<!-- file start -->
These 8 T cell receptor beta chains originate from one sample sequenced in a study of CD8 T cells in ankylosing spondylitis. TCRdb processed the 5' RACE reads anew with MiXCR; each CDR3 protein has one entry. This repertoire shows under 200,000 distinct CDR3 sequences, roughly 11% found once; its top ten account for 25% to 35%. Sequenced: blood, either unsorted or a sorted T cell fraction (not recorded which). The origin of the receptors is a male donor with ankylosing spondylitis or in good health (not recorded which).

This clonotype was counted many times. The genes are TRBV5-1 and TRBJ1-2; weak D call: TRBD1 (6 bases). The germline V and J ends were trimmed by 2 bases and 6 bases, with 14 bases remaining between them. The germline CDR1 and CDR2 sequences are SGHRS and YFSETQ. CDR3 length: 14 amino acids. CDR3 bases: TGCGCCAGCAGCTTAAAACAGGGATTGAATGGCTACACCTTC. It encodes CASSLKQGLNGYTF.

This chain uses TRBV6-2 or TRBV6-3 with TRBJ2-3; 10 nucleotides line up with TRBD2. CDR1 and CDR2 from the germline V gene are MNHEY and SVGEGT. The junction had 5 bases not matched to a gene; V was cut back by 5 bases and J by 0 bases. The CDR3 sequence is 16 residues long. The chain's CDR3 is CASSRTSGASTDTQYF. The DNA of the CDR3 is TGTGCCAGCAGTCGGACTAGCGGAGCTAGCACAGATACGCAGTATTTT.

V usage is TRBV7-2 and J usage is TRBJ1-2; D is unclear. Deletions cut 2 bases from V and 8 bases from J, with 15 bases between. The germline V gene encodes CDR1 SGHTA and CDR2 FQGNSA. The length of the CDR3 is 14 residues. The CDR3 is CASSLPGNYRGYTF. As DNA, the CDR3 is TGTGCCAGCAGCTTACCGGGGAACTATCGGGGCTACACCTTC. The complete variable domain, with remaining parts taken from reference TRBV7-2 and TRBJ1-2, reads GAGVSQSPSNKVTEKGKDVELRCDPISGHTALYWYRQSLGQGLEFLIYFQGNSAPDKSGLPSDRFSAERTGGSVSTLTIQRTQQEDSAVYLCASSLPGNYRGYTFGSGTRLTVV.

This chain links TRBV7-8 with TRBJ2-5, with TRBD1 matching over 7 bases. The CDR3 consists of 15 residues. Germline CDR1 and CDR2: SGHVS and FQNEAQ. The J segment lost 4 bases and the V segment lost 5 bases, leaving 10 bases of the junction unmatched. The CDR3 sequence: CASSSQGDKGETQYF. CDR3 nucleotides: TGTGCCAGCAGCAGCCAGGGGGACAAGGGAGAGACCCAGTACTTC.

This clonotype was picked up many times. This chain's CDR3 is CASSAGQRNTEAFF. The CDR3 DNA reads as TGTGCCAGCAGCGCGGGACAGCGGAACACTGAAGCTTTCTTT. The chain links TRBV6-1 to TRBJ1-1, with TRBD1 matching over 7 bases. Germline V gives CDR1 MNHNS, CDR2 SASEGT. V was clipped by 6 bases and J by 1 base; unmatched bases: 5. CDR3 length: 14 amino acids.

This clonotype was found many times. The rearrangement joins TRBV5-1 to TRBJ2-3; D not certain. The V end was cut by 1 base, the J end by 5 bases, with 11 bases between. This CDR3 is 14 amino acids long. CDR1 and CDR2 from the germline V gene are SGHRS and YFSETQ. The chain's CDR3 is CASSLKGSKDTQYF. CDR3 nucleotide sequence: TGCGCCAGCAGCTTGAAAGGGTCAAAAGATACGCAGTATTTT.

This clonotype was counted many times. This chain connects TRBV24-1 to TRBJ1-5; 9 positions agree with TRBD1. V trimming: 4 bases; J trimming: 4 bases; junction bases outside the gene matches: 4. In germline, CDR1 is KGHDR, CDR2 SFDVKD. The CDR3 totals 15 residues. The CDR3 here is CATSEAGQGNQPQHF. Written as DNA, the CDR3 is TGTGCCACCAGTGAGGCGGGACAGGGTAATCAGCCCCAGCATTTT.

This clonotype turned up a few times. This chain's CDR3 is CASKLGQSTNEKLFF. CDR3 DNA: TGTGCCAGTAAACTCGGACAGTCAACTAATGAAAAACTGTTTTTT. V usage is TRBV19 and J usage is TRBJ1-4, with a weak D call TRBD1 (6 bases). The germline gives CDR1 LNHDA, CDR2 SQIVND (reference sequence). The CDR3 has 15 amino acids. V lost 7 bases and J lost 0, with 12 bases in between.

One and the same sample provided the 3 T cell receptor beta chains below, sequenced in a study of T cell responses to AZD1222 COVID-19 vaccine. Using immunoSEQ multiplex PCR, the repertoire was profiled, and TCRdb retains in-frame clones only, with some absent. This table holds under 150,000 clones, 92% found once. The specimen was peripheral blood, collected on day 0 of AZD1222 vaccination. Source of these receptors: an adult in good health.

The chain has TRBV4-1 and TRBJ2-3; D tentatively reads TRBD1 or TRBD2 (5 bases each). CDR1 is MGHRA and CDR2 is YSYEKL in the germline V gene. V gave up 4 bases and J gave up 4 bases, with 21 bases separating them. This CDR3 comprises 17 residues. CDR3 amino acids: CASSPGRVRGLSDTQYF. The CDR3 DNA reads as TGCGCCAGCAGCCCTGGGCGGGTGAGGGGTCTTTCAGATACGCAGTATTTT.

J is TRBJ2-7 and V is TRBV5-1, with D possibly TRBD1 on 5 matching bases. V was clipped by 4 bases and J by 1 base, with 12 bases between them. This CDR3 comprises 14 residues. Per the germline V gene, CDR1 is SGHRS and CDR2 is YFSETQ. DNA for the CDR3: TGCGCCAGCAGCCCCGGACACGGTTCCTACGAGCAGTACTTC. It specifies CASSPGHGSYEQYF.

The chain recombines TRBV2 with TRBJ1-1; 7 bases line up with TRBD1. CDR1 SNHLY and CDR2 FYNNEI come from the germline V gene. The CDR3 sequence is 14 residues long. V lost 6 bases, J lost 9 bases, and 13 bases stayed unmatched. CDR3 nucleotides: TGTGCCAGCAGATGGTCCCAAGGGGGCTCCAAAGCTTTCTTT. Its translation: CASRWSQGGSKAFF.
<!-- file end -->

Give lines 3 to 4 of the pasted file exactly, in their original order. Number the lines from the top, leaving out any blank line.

This chain uses TRBV6-2 or TRBV6-3 with TRBJ2-3; 10 nucleotides line up with TRBD2. CDR1 and CDR2 from the germline V gene are MNHEY and SVGEGT. The junction had 5 bases not matched to a gene; V was cut back by 5 bases and J by 0 bases. The CDR3 sequence is 16 residues long. The chain's CDR3 is CASSRTSGASTDTQYF. The DNA of the CDR3 is TGTGCCAGCAGTCGGACTAGCGGAGCTAGCACAGATACGCAGTATTTT.

V usage is TRBV7-2 and J usage is TRBJ1-2; D is unclear. Deletions cut 2 bases from V and 8 bases from J, with 15 bases between. The germline V gene encodes CDR1 SGHTA and CDR2 FQGNSA. The length of the CDR3 is 14 residues. The CDR3 is CASSLPGNYRGYTF. As DNA, the CDR3 is TGTGCCAGCAGCTTACCGGGGAACTATCGGGGCTACACCTTC. The complete variable domain, with remaining parts taken from reference TRBV7-2 and TRBJ1-2, reads GAGVSQSPSNKVTEKGKDVELRCDPISGHTALYWYRQSLGQGLEFLIYFQGNSAPDKSGLPSDRFSAERTGGSVSTLTIQRTQQEDSAVYLCASSLPGNYRGYTFGSGTRLTVV.